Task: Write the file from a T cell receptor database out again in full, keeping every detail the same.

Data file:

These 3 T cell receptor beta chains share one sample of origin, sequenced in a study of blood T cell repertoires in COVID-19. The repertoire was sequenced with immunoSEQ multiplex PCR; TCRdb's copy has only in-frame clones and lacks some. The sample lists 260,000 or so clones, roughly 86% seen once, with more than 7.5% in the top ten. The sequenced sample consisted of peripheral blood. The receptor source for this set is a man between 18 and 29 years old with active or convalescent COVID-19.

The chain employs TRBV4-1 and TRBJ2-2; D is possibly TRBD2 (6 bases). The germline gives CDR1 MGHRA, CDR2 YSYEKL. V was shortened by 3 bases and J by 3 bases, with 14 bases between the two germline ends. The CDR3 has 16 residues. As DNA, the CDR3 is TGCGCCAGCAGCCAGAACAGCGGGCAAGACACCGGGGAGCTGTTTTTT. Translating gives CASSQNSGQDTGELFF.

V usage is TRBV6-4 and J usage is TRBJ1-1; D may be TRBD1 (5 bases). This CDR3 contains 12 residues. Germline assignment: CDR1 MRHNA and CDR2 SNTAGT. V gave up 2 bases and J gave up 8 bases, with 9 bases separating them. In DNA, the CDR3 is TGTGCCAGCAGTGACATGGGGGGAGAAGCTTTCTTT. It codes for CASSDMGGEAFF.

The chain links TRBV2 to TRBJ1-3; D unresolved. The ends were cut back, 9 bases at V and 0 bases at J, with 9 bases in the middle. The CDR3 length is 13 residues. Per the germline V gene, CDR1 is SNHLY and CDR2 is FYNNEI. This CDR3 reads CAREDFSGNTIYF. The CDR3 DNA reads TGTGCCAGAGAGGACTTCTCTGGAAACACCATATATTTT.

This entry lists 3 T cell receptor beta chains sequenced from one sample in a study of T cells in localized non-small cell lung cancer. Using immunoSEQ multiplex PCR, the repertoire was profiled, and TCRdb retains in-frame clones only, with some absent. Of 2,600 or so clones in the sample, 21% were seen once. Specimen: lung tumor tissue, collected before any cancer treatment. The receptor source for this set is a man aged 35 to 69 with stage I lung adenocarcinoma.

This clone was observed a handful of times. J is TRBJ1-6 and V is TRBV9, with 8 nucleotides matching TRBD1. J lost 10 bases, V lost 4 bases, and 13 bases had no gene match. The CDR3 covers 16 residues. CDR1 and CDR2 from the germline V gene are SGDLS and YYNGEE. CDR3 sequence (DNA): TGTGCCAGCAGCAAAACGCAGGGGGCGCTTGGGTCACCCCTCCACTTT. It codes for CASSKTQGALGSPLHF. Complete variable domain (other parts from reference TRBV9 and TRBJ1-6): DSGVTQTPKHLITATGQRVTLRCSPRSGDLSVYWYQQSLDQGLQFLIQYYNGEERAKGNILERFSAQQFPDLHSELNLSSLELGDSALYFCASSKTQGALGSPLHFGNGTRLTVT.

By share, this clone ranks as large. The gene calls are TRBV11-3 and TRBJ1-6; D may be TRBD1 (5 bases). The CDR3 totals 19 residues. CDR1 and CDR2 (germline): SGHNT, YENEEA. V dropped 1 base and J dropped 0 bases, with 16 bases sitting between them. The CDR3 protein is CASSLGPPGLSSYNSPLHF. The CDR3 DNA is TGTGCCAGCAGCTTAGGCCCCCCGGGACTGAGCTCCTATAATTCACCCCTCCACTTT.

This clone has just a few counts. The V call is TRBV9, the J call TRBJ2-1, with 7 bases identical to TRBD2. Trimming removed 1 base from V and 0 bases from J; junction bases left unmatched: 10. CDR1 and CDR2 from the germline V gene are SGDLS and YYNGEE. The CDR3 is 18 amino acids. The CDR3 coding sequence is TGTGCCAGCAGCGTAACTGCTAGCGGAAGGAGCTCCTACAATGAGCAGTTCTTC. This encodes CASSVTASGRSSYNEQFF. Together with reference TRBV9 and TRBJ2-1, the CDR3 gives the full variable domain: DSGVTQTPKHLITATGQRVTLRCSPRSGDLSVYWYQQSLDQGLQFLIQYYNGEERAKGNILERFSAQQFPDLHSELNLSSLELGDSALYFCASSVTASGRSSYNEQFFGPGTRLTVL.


These 3 T cell receptor beta chains share one sample of origin, sequenced in a study of blood T cell repertoires in COVID-19. The repertoire was sequenced with immunoSEQ multiplex PCR; TCRdb's copy has only in-frame clones and lacks some. The sample lists 260,000 or so clones, roughly 86% seen once, with more than 7.5% in the top ten. The sequenced sample consisted of peripheral blood. The receptor source for this set is a man between 18 and 29 years old with active or convalescent COVID-19.

The chain employs TRBV4-1 and TRBJ2-2; D is possibly TRBD2 (6 bases). The germline gives CDR1 MGHRA, CDR2 YSYEKL. V was shortened by 3 bases and J by 3 bases, with 14 bases between the two germline ends. The CDR3 has 16 residues. As DNA, the CDR3 is TGCGCCAGCAGCCAGAACAGCGGGCAAGACACCGGGGAGCTGTTTTTT. Translating gives CASSQNSGQDTGELFF.

V usage is TRBV6-4 and J usage is TRBJ1-1; D may be TRBD1 (5 bases). This CDR3 contains 12 residues. Germline assignment: CDR1 MRHNA and CDR2 SNTAGT. V gave up 2 bases and J gave up 8 bases, with 9 bases separating them. In DNA, the CDR3 is TGTGCCAGCAGTGACATGGGGGGAGAAGCTTTCTTT. It codes for CASSDMGGEAFF.

The chain links TRBV2 to TRBJ1-3; D unresolved. The ends were cut back, 9 bases at V and 0 bases at J, with 9 bases in the middle. The CDR3 length is 13 residues. Per the germline V gene, CDR1 is SNHLY and CDR2 is FYNNEI. This CDR3 reads CAREDFSGNTIYF. The CDR3 DNA reads TGTGCCAGAGAGGACTTCTCTGGAAACACCATATATTTT.

This entry lists 3 T cell receptor beta chains sequenced from one sample in a study of T cells in localized non-small cell lung cancer. Using immunoSEQ multiplex PCR, the repertoire was profiled, and TCRdb retains in-frame clones only, with some absent. Of 2,600 or so clones in the sample, 21% were seen once. Specimen: lung tumor tissue, collected before any cancer treatment. The receptor source for this set is a man aged 35 to 69 with stage I lung adenocarcinoma.

This clone was observed a handful of times. J is TRBJ1-6 and V is TRBV9, with 8 nucleotides matching TRBD1. J lost 10 bases, V lost 4 bases, and 13 bases had no gene match. The CDR3 covers 16 residues. CDR1 and CDR2 from the germline V gene are SGDLS and YYNGEE. CDR3 sequence (DNA): TGTGCCAGCAGCAAAACGCAGGGGGCGCTTGGGTCACCCCTCCACTTT. It codes for CASSKTQGALGSPLHF. Complete variable domain (other parts from reference TRBV9 and TRBJ1-6): DSGVTQTPKHLITATGQRVTLRCSPRSGDLSVYWYQQSLDQGLQFLIQYYNGEERAKGNILERFSAQQFPDLHSELNLSSLELGDSALYFCASSKTQGALGSPLHFGNGTRLTVT.

By share, this clone ranks as large. The gene calls are TRBV11-3 and TRBJ1-6; D may be TRBD1 (5 bases). The CDR3 totals 19 residues. CDR1 and CDR2 (germline): SGHNT, YENEEA. V dropped 1 base and J dropped 0 bases, with 16 bases sitting between them. The CDR3 protein is CASSLGPPGLSSYNSPLHF. The CDR3 DNA is TGTGCCAGCAGCTTAGGCCCCCCGGGACTGAGCTCCTATAATTCACCCCTCCACTTT.

This clone has just a few counts. The V call is TRBV9, the J call TRBJ2-1, with 7 bases identical to TRBD2. Trimming removed 1 base from V and 0 bases from J; junction bases left unmatched: 10. CDR1 and CDR2 from the germline V gene are SGDLS and YYNGEE. The CDR3 is 18 amino acids. The CDR3 coding sequence is TGTGCCAGCAGCGTAACTGCTAGCGGAAGGAGCTCCTACAATGAGCAGTTCTTC. This encodes CASSVTASGRSSYNEQFF. Together with reference TRBV9 and TRBJ2-1, the CDR3 gives the full variable domain: DSGVTQTPKHLITATGQRVTLRCSPRSGDLSVYWYQQSLDQGLQFLIQYYNGEERAKGNILERFSAQQFPDLHSELNLSSLELGDSALYFCASSVTASGRSSYNEQFFGPGTRLTVL.